Supreme Court of Alaska (2022)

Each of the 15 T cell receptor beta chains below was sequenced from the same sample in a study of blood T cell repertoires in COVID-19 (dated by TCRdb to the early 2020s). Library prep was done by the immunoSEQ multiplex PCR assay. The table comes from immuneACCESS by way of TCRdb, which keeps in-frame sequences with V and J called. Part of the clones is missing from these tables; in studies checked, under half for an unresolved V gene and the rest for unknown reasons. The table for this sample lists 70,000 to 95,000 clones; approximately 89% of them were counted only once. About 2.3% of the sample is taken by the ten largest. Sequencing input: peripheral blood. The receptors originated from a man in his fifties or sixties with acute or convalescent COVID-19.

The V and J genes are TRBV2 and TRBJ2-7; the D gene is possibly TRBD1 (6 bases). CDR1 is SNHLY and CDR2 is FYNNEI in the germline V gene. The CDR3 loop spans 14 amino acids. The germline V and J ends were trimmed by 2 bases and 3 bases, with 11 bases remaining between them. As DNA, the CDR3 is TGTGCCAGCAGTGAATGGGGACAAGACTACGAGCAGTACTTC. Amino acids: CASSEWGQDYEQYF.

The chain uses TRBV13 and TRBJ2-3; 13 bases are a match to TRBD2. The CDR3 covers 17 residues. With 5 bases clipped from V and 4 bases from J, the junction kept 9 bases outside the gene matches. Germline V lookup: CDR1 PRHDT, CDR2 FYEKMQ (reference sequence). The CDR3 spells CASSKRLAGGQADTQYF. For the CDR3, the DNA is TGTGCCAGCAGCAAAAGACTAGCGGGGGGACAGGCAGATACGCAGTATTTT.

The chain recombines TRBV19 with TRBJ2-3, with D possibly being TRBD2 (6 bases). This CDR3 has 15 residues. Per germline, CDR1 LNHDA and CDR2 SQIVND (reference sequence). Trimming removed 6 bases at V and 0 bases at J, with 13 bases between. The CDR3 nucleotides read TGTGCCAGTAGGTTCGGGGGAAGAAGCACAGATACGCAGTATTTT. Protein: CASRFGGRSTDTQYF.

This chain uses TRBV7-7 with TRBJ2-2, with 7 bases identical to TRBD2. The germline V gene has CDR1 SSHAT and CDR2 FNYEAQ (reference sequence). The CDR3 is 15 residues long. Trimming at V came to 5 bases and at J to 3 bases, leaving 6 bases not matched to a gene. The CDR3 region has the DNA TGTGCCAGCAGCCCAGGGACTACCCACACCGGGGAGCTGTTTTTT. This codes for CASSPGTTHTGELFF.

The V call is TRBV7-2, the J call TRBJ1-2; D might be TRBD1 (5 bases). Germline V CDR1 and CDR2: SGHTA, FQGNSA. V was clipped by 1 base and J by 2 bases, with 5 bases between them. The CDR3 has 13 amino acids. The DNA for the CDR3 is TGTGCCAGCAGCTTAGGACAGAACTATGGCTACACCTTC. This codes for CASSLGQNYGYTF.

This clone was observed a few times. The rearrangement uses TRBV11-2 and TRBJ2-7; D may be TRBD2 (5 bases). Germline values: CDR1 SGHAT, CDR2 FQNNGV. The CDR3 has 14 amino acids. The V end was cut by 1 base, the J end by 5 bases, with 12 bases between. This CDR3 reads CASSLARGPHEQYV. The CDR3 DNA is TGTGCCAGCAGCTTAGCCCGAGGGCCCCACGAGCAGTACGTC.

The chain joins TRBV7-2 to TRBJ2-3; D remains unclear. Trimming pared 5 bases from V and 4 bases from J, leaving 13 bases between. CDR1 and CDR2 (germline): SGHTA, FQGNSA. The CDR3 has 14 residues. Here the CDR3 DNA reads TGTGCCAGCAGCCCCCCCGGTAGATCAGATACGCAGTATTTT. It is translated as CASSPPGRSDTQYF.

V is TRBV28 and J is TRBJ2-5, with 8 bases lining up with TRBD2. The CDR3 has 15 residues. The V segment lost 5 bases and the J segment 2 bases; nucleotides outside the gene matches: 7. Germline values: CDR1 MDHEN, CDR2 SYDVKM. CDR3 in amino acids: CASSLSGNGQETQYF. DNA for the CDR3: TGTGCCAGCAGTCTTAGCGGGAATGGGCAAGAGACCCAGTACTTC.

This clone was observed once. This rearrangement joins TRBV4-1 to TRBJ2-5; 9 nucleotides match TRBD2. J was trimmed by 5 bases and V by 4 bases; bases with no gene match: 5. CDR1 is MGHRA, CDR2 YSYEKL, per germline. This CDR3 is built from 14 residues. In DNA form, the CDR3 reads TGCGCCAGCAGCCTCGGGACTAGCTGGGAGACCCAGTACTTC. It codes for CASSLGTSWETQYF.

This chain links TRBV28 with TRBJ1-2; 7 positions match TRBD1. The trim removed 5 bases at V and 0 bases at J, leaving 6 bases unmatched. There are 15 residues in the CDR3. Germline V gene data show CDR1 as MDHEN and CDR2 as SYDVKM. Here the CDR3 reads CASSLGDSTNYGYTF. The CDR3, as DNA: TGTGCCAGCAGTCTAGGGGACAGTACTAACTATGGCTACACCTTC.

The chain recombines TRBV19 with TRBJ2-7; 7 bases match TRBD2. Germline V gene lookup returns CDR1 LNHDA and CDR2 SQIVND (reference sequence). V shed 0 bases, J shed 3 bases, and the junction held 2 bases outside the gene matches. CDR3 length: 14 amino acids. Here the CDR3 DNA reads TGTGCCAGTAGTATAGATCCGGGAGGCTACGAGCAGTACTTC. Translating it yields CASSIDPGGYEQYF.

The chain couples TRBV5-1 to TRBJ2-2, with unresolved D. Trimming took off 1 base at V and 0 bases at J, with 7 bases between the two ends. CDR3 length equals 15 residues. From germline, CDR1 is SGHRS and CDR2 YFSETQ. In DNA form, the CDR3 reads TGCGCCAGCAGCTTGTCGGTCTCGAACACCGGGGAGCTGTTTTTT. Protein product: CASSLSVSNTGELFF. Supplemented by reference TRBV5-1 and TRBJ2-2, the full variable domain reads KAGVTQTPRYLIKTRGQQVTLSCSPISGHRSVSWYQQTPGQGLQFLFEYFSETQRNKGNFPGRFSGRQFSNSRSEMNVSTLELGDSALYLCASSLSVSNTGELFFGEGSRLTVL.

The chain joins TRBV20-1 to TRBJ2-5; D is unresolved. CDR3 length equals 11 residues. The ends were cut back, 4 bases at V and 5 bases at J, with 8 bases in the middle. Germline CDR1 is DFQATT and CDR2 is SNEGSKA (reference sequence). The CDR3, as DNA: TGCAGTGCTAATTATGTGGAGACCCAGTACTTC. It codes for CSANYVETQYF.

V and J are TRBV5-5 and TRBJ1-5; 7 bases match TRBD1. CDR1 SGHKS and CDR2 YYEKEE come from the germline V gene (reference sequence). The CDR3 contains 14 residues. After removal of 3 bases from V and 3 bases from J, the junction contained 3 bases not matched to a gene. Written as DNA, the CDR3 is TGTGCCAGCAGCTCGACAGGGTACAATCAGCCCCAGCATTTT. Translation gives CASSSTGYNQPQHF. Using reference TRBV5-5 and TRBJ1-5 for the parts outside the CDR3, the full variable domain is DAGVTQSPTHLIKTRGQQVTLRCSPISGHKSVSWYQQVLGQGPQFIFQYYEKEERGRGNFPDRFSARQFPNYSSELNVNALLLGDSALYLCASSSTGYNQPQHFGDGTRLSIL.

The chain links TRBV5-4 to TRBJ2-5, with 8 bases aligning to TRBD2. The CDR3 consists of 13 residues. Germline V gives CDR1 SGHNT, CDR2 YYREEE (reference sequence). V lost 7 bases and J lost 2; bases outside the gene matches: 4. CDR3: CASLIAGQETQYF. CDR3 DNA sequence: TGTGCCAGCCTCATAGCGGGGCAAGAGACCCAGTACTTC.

In Fairbanks North Star Borough v. Victory Ministries of Alaska, Inc., 515 P.3d 111 (Alaska 2022), the supreme court held that a court no longer has subject matter jurisdiction when the court closes the initial case and another case based on the same underlying controversy begins. (Id. at 115–116). A borough revoked a ministry’s tax-exempt status after discovering that it leased its extensive camp properties to the public, operating a retreat center and vacation rental business. (Id. at 113–114). The ministry appealed this revocation to superior court, and the superior court dismissed the case, determining the case should be before an administrative board. (Id. at 114). The superior court later reconsidered this dismissal, remanding the case to the borough tax assessor. (Id.). The parties also settled, agreeing to let the assessor take new evidence and make detailed findings, but leaving open the option to appeal the assessor’s determination. (Id.). When the borough assessor released its findings, the ministry appealed this new determination, and the appeal received a new case number. (Id.). Yet the court, of its own accord, ruled on the old, remanded and settled case, finding the borough did not support the tax exemption revocation with sufficient evidence. (Id. at 115). The borough appealed this decision to the supreme court, which applied the subject matter jurisdiction doctrine, a rule stating that courts can only hear certain types of cases. (Id. at 115). After a court “enters its judgement,” the court’s jurisdiction ends; the court cannot “retain it in perpetuity.” (Id.). Rejecting the ministry’s argument that a motion to enforce the superior court’s final order allowed the court to recover its jurisdiction, the supreme court determined that jurisdiction ended when the court remanded the case, noting that a court can only recover its jurisdiction if “mistake, inadvertence, fraud, prematurity, or misapprehension” occurred, as all litigants have a great interest in “repose.” (Id. at 116). Additionally, by ignoring the new facts the assessor discovered in its later investigation, the court may have violated the borough’s due process right. (Id. at 116–117). Vacating the lower court’s decision, the supreme court held that a court no longer has subject matter jurisdiction when the court closes the initial case and another case based on the same underlying controversy is ongoing. (Id. at 115–117).